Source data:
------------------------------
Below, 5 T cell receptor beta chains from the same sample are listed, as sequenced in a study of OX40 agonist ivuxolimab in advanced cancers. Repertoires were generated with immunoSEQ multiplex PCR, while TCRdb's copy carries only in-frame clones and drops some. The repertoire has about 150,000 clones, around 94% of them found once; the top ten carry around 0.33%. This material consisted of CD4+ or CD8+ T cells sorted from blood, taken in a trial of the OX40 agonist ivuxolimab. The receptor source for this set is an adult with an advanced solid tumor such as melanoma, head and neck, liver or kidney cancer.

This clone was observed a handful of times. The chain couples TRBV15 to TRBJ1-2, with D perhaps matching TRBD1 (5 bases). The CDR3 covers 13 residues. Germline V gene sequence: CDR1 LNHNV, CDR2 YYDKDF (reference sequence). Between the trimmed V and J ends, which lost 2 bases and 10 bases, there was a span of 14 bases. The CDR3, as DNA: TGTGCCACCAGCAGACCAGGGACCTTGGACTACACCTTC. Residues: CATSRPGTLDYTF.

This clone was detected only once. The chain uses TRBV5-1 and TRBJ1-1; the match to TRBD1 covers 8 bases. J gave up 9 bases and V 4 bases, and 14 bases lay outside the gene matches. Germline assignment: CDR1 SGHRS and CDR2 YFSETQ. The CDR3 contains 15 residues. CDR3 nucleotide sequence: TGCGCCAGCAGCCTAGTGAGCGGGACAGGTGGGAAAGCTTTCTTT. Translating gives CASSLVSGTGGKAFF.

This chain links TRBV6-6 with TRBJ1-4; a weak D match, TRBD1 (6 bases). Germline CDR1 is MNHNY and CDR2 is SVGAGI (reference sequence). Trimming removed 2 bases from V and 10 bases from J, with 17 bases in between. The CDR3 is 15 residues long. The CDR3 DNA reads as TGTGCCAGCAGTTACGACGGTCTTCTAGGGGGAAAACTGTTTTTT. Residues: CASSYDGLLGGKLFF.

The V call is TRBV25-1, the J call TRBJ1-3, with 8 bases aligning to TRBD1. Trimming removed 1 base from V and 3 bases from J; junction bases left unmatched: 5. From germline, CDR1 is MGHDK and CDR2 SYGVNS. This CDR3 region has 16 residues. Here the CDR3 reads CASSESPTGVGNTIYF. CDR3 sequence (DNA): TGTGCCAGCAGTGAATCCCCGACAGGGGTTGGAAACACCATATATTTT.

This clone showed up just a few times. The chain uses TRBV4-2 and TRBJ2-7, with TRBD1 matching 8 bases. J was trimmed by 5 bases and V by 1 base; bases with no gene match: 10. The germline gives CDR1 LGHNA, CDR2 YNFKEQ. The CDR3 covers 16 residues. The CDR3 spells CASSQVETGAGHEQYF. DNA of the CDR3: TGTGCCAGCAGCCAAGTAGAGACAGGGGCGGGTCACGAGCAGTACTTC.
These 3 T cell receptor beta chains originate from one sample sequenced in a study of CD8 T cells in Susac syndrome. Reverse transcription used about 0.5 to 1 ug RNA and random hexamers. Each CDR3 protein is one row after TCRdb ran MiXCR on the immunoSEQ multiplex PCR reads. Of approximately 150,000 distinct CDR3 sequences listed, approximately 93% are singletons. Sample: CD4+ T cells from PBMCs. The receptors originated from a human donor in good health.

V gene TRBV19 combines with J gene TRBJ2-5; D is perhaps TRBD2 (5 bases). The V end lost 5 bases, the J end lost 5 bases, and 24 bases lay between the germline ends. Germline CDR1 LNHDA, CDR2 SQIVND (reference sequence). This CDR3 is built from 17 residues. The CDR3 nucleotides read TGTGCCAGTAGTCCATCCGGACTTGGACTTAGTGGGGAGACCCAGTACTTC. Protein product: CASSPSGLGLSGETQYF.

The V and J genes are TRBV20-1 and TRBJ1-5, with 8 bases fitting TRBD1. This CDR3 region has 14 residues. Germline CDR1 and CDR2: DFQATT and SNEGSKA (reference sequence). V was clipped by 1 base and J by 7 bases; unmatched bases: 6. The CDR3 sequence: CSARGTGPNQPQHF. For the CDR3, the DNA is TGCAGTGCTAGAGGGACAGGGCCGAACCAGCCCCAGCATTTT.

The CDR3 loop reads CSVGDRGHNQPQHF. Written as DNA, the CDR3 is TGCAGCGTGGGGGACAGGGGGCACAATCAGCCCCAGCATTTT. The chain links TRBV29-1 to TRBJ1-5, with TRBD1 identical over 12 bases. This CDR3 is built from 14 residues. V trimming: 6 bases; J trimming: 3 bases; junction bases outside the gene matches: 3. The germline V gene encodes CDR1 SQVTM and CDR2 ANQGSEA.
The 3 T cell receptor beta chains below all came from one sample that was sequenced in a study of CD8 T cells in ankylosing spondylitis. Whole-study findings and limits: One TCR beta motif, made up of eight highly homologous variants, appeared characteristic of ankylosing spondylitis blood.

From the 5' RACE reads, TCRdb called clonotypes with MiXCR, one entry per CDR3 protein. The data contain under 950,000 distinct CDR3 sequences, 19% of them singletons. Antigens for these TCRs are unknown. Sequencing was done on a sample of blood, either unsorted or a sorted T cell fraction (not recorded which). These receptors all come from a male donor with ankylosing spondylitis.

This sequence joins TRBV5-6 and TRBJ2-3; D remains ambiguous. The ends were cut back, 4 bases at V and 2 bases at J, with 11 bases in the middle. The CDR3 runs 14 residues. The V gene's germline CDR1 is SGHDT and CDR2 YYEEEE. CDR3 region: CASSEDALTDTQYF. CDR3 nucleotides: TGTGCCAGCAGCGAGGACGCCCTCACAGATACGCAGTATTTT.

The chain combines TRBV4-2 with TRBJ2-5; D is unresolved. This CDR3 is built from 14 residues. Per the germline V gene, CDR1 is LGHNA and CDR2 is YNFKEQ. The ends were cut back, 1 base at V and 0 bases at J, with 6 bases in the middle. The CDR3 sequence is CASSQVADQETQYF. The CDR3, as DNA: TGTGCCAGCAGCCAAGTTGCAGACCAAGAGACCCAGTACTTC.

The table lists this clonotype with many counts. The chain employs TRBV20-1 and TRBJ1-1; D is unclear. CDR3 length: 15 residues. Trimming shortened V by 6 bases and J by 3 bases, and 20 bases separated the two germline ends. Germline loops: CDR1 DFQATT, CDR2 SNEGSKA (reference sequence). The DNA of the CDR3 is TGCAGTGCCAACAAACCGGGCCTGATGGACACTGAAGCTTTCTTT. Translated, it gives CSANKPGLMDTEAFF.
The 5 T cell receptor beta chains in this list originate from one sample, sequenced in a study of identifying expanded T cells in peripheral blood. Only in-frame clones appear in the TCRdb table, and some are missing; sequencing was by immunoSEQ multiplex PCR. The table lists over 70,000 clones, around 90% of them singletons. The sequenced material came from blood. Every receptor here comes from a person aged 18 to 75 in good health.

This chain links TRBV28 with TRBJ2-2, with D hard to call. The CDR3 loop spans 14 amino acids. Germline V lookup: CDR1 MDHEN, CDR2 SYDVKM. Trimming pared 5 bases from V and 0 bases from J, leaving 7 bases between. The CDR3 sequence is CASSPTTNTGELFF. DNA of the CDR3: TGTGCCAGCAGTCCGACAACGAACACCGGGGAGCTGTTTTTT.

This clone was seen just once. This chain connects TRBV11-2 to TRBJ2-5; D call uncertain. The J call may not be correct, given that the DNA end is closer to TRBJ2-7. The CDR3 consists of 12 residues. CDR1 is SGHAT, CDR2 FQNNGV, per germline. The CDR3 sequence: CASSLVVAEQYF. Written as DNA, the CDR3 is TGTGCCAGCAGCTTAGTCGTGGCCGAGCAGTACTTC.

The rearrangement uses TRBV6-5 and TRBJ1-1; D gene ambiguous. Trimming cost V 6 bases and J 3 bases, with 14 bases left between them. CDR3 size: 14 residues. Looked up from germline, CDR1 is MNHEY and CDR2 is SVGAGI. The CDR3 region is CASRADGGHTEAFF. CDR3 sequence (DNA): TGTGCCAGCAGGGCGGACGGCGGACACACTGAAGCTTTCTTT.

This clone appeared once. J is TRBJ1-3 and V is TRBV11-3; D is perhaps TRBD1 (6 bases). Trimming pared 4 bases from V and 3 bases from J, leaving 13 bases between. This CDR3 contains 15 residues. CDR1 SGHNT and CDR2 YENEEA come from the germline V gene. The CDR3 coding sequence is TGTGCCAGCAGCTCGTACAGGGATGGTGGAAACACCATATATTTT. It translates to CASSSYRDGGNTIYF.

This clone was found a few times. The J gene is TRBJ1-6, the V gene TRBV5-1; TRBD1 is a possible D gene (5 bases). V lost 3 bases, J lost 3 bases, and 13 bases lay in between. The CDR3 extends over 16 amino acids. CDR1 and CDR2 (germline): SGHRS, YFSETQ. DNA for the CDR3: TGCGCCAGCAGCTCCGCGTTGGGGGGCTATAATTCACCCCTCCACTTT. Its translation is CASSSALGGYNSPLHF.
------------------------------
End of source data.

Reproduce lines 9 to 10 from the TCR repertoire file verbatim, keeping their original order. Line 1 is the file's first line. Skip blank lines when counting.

The V and J genes are TRBV20-1 and TRBJ1-5, with 8 bases fitting TRBD1. This CDR3 region has 14 residues. Germline CDR1 and CDR2: DFQATT and SNEGSKA (reference sequence). V was clipped by 1 base and J by 7 bases; unmatched bases: 6. The CDR3 sequence: CSARGTGPNQPQHF. For the CDR3, the DNA is TGCAGTGCTAGAGGGACAGGGCCGAACCAGCCCCAGCATTTT.

The CDR3 loop reads CSVGDRGHNQPQHF. Written as DNA, the CDR3 is TGCAGCGTGGGGGACAGGGGGCACAATCAGCCCCAGCATTTT. The chain links TRBV29-1 to TRBJ1-5, with TRBD1 identical over 12 bases. This CDR3 is built from 14 residues. V trimming: 6 bases; J trimming: 3 bases; junction bases outside the gene matches: 3. The germline V gene encodes CDR1 SQVTM and CDR2 ANQGSEA.